Wall Street surged 7% Monday after some of world's areas hardest hit by the coronavirus outbreak offered sparks of hope that the pandemic may soon slow its spread.
It was the biggest jump for the S&P 500 in nearly two weeks, and it followed gains nearly as big in Europe and Asia. Encouraging numbers on infections and deaths came out of Italy, Spain and New York.
Bond yields rose as investors became a bit less pessimistic about the economy's prospects. The price of crude fell after a meeting between big oil-producing questions was postponed. They were expected to discuss possible cutbacks of production.
Earlier Monday stocks enjoyed a bump in markets around the world after some of the hardest-hit areas offered sparks of hope that the worst of the coronavirus outbreak may be on the horizon.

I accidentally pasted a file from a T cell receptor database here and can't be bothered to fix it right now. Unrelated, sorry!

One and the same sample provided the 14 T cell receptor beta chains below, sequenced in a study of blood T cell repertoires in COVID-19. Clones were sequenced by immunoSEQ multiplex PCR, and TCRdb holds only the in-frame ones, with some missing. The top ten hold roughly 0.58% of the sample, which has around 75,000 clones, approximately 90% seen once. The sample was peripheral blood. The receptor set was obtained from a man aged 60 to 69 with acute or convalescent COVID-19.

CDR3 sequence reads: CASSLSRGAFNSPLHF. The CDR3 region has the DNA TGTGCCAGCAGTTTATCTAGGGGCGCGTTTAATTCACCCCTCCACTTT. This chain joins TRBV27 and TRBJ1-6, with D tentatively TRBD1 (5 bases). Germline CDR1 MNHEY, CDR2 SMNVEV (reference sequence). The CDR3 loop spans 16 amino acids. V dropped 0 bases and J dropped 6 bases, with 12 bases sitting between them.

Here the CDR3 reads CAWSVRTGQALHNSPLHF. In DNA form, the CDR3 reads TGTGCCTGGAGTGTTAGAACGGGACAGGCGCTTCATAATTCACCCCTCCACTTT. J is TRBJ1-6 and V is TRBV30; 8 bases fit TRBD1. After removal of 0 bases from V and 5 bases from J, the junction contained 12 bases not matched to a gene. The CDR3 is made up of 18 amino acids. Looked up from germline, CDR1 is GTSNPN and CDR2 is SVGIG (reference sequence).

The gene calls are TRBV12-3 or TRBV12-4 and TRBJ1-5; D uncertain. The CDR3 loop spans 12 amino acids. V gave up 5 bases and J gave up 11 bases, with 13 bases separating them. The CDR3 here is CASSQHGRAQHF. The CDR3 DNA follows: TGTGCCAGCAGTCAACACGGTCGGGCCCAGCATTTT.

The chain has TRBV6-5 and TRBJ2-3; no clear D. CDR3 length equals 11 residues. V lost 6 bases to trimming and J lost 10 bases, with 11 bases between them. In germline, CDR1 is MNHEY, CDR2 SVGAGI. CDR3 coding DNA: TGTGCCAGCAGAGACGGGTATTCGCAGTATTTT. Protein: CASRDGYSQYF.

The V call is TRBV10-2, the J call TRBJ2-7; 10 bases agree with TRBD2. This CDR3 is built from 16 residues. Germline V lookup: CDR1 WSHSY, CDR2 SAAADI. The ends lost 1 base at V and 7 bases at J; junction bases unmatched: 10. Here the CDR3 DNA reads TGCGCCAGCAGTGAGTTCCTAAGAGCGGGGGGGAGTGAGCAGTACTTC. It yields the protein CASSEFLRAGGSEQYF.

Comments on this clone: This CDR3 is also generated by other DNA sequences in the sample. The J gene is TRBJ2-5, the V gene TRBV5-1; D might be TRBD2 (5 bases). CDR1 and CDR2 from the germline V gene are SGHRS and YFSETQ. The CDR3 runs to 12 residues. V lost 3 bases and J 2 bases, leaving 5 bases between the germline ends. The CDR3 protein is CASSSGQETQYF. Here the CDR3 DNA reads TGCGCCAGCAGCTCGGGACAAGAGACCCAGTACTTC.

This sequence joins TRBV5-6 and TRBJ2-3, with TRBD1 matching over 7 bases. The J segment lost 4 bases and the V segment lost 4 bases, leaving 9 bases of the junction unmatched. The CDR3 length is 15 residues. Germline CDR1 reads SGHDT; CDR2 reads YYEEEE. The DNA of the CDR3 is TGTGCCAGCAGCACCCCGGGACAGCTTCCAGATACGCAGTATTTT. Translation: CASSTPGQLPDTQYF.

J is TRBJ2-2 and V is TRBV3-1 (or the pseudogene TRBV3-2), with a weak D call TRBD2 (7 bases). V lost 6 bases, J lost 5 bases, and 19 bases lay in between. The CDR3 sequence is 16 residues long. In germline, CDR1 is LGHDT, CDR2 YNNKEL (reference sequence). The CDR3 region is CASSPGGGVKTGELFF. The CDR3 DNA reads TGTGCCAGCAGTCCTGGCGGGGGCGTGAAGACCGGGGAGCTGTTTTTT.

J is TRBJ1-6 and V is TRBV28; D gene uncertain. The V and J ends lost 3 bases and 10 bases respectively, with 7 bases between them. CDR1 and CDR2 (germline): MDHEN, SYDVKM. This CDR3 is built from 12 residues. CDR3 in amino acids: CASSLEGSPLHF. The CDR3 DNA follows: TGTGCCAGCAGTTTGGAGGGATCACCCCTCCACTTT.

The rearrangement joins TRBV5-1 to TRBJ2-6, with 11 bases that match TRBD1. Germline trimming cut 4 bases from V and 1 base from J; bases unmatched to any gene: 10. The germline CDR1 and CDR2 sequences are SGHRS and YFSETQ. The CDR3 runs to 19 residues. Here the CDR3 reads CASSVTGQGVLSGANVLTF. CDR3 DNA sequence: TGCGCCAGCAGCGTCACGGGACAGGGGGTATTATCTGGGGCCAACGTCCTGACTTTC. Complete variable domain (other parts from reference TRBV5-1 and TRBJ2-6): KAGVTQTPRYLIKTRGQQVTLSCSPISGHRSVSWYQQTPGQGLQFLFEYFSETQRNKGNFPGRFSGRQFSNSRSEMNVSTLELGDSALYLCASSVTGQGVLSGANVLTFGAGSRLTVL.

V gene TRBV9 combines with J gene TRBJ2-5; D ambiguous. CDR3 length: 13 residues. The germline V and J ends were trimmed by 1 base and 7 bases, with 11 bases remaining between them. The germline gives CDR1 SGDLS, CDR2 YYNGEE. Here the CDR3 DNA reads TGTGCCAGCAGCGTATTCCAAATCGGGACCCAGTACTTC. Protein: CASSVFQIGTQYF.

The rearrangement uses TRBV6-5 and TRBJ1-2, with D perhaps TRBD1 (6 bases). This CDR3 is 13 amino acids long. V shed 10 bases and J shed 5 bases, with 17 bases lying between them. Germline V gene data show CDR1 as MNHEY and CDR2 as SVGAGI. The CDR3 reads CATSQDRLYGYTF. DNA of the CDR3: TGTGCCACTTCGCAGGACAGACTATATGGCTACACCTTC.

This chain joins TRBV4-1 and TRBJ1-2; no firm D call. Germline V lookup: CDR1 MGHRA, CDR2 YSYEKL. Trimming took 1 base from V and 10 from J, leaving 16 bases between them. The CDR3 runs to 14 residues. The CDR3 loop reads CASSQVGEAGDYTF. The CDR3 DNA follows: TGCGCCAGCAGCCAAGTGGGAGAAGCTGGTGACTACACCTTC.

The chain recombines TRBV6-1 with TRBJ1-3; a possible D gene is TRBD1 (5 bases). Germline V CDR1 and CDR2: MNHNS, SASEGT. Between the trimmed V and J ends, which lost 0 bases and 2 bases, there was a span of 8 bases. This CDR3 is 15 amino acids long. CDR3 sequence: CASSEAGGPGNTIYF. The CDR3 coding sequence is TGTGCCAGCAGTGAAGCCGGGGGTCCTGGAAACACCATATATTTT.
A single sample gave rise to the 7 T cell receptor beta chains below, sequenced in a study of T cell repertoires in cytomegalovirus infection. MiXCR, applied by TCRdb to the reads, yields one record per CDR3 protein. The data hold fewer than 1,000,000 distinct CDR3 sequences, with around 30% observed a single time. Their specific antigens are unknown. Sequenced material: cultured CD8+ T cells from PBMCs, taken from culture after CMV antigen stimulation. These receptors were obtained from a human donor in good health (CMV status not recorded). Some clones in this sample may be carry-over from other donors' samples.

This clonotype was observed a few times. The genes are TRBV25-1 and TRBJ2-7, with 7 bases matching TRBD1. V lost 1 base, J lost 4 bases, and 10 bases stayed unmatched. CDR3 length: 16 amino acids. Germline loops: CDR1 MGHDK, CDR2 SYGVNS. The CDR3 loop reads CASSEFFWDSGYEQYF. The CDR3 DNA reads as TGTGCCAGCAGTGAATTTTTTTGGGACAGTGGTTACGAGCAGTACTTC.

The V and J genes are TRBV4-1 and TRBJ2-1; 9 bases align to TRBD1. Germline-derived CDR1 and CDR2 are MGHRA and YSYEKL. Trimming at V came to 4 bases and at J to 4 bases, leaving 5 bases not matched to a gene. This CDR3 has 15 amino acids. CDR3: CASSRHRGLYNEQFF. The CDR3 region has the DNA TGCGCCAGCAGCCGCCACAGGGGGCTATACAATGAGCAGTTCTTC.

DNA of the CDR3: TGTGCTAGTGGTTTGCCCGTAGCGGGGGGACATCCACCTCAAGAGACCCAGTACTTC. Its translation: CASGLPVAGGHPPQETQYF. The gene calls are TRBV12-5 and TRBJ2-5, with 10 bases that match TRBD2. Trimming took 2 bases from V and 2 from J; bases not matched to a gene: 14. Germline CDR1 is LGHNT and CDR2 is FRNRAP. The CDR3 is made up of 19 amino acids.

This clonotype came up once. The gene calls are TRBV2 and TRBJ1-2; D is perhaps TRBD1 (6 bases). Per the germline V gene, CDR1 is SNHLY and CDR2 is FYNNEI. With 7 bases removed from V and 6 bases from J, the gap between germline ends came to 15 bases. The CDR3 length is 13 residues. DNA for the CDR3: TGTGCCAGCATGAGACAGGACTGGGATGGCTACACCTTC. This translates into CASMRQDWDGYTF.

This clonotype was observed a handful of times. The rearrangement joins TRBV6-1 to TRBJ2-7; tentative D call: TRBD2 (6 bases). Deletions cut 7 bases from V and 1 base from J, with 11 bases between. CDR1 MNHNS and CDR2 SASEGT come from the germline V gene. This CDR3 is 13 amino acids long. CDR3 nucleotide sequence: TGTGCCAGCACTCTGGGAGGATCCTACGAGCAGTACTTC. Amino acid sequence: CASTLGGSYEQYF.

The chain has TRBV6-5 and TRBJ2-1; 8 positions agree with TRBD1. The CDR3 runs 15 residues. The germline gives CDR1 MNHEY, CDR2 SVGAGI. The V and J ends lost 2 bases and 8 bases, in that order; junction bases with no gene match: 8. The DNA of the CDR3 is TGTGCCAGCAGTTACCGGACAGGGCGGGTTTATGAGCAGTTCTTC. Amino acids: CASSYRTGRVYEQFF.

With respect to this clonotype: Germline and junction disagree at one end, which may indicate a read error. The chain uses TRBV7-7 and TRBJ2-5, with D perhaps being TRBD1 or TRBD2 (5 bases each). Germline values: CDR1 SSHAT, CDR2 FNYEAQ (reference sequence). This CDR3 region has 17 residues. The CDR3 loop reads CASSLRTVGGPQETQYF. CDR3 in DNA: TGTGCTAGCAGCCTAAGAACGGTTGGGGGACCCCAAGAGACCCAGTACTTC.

U.S. stocks climbed more than 3% in the first few minutes of trading, following similar gains in Europe and Asia. In another sign that investors are feeling more optimistic about the economy’s path, the yield on the 10-year Treasury was headed for its first gain in four days.
Oil prices fell after a meeting between Russia and OPEC aimed at defusing a price war was pushed back a few days.
Asian shares and U.S. futures rebounded on Monday as investors grasped at threads of hope that the battle against the coronavirus pandemic may be making some progress in some hard-hit areas.
Markets in Tokyo, Seoul and Sydney gained more than 2% in early trading and Hong Kong was up nearly 1%. New York futures were about 3% higher.